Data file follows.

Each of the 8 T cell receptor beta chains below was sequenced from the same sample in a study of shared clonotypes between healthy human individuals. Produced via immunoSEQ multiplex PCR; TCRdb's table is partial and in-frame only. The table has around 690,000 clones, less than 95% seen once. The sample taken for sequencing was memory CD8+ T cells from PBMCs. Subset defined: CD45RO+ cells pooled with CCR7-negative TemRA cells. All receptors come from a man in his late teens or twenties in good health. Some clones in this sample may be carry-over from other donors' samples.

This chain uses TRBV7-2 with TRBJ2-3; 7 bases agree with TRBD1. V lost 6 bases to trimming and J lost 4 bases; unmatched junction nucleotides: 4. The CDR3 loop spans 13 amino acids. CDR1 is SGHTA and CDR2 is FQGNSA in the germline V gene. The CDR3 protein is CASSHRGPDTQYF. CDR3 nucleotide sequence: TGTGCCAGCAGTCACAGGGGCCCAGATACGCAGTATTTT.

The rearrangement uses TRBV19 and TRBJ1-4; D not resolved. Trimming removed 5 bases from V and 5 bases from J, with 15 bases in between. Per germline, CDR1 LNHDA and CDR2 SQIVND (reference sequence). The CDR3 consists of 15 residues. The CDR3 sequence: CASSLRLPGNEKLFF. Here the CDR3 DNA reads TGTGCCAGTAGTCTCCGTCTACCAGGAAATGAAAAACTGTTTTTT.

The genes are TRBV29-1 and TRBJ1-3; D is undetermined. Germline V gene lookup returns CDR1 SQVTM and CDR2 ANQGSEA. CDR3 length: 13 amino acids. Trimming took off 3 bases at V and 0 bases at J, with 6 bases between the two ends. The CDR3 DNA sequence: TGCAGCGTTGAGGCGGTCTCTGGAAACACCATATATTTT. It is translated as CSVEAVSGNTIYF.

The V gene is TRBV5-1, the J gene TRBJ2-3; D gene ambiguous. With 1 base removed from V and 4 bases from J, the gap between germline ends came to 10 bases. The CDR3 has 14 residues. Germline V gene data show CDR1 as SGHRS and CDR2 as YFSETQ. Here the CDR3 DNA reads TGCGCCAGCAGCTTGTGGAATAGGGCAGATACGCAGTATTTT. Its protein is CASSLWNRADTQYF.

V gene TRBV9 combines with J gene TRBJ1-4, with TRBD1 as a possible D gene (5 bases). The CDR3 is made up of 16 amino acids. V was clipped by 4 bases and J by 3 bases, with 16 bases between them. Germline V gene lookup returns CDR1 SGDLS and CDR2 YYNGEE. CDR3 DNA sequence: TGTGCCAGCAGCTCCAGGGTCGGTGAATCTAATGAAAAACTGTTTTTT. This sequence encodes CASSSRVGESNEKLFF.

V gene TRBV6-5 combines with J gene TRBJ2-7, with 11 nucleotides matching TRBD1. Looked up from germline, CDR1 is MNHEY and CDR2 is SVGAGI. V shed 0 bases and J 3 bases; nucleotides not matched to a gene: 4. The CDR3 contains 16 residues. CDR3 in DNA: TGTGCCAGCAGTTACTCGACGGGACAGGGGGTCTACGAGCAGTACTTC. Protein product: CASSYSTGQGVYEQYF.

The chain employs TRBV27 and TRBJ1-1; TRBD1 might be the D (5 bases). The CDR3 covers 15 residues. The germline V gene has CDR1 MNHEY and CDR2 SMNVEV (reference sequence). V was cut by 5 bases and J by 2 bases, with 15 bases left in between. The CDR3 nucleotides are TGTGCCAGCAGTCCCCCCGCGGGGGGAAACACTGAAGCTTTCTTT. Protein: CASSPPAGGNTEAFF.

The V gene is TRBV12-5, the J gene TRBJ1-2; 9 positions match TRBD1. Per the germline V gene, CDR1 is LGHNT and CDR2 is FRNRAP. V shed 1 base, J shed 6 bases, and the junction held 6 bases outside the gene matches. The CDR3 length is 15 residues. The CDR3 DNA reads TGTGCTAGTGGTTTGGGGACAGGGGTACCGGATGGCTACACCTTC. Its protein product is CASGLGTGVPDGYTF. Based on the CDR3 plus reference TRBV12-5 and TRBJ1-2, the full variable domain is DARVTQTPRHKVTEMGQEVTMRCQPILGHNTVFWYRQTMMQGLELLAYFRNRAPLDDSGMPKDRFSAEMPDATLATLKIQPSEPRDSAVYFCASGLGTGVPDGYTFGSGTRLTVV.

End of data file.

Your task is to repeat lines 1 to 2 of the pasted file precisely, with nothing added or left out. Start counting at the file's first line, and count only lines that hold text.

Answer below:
Each of the 8 T cell receptor beta chains below was sequenced from the same sample in a study of shared clonotypes between healthy human individuals. Produced via immunoSEQ multiplex PCR; TCRdb's table is partial and in-frame only. The table has around 690,000 clones, less than 95% seen once. The sample taken for sequencing was memory CD8+ T cells from PBMCs. Subset defined: CD45RO+ cells pooled with CCR7-negative TemRA cells. All receptors come from a man in his late teens or twenties in good health. Some clones in this sample may be carry-over from other donors' samples.

This chain uses TRBV7-2 with TRBJ2-3; 7 bases agree with TRBD1. V lost 6 bases to trimming and J lost 4 bases; unmatched junction nucleotides: 4. The CDR3 loop spans 13 amino acids. CDR1 is SGHTA and CDR2 is FQGNSA in the germline V gene. The CDR3 protein is CASSHRGPDTQYF. CDR3 nucleotide sequence: TGTGCCAGCAGTCACAGGGGCCCAGATACGCAGTATTTT.